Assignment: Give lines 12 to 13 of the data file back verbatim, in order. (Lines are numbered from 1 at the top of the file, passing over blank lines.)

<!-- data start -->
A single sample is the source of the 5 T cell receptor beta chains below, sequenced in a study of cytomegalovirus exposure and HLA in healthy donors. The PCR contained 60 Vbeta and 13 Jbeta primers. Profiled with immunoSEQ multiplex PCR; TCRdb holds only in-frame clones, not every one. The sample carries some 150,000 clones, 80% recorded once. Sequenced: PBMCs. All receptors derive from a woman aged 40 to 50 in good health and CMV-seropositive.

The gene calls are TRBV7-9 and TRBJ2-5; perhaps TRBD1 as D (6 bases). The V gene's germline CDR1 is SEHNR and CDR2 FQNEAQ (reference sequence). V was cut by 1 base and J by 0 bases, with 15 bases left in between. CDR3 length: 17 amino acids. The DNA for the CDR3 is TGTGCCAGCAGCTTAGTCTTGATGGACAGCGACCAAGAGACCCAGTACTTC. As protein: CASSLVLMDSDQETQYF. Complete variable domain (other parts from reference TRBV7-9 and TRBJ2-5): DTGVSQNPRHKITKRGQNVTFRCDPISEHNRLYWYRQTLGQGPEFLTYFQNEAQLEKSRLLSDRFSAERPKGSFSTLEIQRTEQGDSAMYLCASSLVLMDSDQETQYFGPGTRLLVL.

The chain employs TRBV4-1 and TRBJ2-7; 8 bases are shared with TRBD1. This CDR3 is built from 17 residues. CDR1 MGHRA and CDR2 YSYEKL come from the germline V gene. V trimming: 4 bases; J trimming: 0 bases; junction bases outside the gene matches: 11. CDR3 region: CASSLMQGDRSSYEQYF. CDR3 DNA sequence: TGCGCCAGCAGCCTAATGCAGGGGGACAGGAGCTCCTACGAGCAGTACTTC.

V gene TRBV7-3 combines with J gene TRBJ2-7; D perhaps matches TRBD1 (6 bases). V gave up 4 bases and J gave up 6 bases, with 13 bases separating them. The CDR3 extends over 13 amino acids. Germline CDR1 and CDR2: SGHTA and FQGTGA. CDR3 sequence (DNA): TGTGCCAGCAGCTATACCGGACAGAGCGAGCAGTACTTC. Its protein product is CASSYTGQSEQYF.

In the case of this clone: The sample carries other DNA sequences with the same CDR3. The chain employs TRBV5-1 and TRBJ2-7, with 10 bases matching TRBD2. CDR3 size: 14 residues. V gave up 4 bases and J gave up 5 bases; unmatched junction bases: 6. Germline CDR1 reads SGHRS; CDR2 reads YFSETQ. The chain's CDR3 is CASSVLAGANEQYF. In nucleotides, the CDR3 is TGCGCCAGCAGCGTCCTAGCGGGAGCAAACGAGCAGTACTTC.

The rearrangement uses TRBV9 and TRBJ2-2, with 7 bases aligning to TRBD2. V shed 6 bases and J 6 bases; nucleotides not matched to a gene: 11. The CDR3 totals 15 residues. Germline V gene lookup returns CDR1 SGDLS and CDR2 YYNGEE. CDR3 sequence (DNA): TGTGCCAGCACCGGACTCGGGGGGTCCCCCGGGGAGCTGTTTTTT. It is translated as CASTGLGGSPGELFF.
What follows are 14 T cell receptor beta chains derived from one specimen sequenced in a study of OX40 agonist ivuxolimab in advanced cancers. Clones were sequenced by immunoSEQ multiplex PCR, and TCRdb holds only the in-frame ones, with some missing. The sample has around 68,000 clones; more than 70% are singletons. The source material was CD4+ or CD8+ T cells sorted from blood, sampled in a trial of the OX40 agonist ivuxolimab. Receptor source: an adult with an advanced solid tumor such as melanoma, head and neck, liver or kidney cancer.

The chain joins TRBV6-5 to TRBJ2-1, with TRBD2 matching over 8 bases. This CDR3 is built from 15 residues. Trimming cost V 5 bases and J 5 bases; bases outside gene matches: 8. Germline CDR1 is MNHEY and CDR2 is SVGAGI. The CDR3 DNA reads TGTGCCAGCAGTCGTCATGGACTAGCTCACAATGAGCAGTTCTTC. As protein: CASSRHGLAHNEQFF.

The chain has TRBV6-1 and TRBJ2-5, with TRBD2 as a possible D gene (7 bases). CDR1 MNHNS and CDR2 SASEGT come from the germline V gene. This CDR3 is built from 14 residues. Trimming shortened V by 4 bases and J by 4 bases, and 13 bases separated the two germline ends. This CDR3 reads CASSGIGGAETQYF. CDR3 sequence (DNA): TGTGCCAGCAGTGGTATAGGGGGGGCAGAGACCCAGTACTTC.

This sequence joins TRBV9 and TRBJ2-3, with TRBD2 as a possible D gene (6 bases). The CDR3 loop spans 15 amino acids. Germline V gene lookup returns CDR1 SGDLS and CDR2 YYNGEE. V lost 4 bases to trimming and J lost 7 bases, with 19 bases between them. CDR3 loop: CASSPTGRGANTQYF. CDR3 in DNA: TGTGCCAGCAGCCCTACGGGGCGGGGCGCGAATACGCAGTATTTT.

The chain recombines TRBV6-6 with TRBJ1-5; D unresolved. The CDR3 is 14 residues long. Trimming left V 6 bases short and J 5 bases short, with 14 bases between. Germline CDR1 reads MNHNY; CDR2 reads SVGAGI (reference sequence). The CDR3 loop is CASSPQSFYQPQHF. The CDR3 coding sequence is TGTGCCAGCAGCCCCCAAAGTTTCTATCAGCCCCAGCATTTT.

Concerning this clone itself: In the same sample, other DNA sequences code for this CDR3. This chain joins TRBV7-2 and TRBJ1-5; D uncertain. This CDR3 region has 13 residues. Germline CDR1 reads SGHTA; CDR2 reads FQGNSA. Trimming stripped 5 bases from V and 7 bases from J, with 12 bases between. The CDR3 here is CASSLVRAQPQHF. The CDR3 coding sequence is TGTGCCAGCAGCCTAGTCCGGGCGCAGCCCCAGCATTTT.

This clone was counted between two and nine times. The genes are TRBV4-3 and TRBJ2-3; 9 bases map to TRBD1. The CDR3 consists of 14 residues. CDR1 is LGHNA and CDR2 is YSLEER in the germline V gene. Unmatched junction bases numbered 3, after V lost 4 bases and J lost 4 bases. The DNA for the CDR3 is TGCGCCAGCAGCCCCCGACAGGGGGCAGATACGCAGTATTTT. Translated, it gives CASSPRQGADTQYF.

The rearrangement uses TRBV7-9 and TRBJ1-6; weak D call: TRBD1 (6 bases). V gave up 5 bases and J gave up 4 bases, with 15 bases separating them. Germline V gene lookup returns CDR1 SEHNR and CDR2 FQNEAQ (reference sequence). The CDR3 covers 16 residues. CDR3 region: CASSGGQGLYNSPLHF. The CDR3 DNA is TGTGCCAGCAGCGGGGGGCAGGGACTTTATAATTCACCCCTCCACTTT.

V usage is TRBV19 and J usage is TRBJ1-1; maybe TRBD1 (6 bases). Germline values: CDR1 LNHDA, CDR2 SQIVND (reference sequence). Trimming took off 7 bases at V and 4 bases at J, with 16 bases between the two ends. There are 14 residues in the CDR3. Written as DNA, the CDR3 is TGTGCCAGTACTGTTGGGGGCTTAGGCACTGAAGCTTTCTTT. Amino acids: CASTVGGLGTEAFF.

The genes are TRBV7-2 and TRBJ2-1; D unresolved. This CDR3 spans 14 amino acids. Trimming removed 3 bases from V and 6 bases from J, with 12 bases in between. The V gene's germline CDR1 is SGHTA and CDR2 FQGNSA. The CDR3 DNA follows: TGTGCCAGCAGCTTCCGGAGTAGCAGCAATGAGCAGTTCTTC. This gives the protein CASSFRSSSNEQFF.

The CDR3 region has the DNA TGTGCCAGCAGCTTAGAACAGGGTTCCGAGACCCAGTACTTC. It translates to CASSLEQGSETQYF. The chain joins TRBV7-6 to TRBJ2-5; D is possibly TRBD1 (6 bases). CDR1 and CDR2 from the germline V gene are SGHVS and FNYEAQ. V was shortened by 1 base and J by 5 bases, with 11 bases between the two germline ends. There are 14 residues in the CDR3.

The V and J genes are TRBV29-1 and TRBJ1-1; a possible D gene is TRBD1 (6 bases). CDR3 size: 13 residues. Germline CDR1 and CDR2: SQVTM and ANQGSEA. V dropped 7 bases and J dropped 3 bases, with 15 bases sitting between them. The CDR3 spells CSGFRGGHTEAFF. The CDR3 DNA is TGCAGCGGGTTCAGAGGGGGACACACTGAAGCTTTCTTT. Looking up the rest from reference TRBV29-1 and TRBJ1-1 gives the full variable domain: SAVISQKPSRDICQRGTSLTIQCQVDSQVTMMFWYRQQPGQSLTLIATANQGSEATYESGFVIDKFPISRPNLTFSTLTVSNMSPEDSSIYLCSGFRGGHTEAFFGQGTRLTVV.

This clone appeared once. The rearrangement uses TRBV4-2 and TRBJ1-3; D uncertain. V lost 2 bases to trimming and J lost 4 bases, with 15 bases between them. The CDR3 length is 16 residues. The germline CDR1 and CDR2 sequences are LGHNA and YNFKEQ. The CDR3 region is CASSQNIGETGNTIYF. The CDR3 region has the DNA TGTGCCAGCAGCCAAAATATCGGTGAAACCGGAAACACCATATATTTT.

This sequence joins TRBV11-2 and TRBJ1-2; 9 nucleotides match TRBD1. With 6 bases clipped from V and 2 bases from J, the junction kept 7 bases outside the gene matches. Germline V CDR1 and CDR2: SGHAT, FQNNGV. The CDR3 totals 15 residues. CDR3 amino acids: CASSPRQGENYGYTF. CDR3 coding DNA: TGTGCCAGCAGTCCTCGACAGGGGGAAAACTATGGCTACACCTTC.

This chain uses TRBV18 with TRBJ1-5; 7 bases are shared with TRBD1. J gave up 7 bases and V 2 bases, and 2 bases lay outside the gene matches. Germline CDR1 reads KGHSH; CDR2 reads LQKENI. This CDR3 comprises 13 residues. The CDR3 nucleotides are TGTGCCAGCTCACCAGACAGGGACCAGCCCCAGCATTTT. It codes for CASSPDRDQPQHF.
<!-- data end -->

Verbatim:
Concerning this clone itself: In the same sample, other DNA sequences code for this CDR3. This chain joins TRBV7-2 and TRBJ1-5; D uncertain. This CDR3 region has 13 residues. Germline CDR1 reads SGHTA; CDR2 reads FQGNSA. Trimming stripped 5 bases from V and 7 bases from J, with 12 bases between. The CDR3 here is CASSLVRAQPQHF. The CDR3 coding sequence is TGTGCCAGCAGCCTAGTCCGGGCGCAGCCCCAGCATTTT.

This clone was counted between two and nine times. The genes are TRBV4-3 and TRBJ2-3; 9 bases map to TRBD1. The CDR3 consists of 14 residues. CDR1 is LGHNA and CDR2 is YSLEER in the germline V gene. Unmatched junction bases numbered 3, after V lost 4 bases and J lost 4 bases. The DNA for the CDR3 is TGCGCCAGCAGCCCCCGACAGGGGGCAGATACGCAGTATTTT. Translated, it gives CASSPRQGADTQYF.